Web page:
Student Loan Debt Relief Is Stalled
In August, the Biden administration announced a plan for the cancellation of federal student loan debt for many borrowers. Although 26 million borrowers have applied for student loan forgiveness, the federal relief program has stalled due to the lawsuits brought by several conservative states, such as Arkansas, Iowa, Kansas, Missouri, Nebraska, South Carolina and Texas.
The Department of Education has stopped accepting applications for student loan debt relief due to the lawsuits that have been filed challenging the federal relief program. Various courts, including the 8th and 5th Circuits for the U.S. Court of Appeals, have issued orders blocking the loan forgiveness or have refused to overturn such decisions. Borrowers who have already submitted their applications have received the following email from Miquel A. Cardona, the U.S. Secretary of Education:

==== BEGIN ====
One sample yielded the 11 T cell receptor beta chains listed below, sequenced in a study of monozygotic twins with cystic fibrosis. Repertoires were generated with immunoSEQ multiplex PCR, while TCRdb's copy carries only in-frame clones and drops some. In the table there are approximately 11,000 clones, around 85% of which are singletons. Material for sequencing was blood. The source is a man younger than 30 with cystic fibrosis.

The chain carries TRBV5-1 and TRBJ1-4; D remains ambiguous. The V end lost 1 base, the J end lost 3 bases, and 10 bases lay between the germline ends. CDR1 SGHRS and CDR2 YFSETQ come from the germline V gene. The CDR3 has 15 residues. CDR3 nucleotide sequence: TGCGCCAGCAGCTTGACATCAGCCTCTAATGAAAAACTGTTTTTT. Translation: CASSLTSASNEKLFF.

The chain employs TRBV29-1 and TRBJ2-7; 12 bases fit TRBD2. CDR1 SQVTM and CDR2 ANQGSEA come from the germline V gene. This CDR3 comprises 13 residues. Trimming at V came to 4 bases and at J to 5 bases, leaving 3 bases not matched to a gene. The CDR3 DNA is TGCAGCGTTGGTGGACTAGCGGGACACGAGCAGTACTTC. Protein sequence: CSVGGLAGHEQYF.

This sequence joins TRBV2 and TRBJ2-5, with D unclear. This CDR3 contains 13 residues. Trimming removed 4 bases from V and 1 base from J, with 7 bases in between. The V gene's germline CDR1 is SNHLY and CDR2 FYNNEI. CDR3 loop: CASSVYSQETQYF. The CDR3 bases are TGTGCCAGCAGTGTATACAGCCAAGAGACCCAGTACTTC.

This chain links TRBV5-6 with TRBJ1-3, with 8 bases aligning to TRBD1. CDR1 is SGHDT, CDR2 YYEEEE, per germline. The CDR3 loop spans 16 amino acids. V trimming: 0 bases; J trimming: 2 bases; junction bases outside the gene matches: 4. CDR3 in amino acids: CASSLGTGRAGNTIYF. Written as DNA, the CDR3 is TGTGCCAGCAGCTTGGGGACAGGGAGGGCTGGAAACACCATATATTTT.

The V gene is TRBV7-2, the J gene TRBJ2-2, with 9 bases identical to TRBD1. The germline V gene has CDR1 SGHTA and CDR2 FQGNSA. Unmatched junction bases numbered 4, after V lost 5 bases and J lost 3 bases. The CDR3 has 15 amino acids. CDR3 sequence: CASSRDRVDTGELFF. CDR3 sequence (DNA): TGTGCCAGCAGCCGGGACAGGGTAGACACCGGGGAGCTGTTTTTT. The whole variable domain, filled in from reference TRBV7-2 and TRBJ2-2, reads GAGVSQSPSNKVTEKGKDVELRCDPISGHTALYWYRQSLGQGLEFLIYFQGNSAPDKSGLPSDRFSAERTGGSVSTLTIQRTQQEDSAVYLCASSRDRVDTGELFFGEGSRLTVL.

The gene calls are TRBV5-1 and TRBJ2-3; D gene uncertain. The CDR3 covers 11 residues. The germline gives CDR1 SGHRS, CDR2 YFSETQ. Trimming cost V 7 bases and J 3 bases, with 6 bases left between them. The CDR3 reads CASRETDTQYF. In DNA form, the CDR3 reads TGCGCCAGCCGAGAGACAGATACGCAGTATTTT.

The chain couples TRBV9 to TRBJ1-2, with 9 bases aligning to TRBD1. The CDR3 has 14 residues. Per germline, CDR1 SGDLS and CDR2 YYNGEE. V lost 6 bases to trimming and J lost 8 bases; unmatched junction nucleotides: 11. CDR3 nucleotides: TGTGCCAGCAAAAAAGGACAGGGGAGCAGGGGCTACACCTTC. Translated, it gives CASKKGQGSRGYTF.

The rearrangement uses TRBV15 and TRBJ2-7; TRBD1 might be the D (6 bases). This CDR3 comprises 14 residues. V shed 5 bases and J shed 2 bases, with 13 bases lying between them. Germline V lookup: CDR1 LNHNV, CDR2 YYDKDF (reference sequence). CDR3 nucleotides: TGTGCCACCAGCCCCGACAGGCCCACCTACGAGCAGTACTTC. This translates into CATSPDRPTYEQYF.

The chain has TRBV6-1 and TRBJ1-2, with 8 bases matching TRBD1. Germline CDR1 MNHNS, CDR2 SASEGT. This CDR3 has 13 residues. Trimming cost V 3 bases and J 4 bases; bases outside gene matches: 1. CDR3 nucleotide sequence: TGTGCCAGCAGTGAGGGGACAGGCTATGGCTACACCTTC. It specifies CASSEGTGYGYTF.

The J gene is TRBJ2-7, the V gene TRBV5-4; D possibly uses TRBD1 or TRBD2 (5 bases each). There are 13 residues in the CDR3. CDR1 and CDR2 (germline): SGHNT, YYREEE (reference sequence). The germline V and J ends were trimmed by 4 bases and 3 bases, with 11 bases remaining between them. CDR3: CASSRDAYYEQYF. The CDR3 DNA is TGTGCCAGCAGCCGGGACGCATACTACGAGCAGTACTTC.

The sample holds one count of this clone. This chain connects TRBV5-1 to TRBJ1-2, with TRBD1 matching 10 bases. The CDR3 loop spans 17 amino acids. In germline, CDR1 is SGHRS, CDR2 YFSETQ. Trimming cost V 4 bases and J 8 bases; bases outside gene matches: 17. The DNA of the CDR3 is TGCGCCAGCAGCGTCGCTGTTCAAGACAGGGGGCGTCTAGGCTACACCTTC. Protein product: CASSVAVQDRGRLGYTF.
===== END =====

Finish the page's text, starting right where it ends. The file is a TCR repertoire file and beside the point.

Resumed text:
“Unfortunately, a number of lawsuits have been filed challenging the program, which have blocked our ability to discharge your debt at present. We believe strongly that the lawsuits are meritless, and the Department of Justice has appealed on our behalf. We will keep your application information and will continue our review of your eligibility if and when we prevail in court. We will update you when there are new developments.”
The Supreme Court has agreed to weigh-in on the issue and oral arguments will be heard in February of 2023. With the Supreme Court currently stacked with conservative justices, struggling student borrowers may have little hope for ultimate relief, but anything is possible. We will all be watching closely to see how this political game plays out in 2023.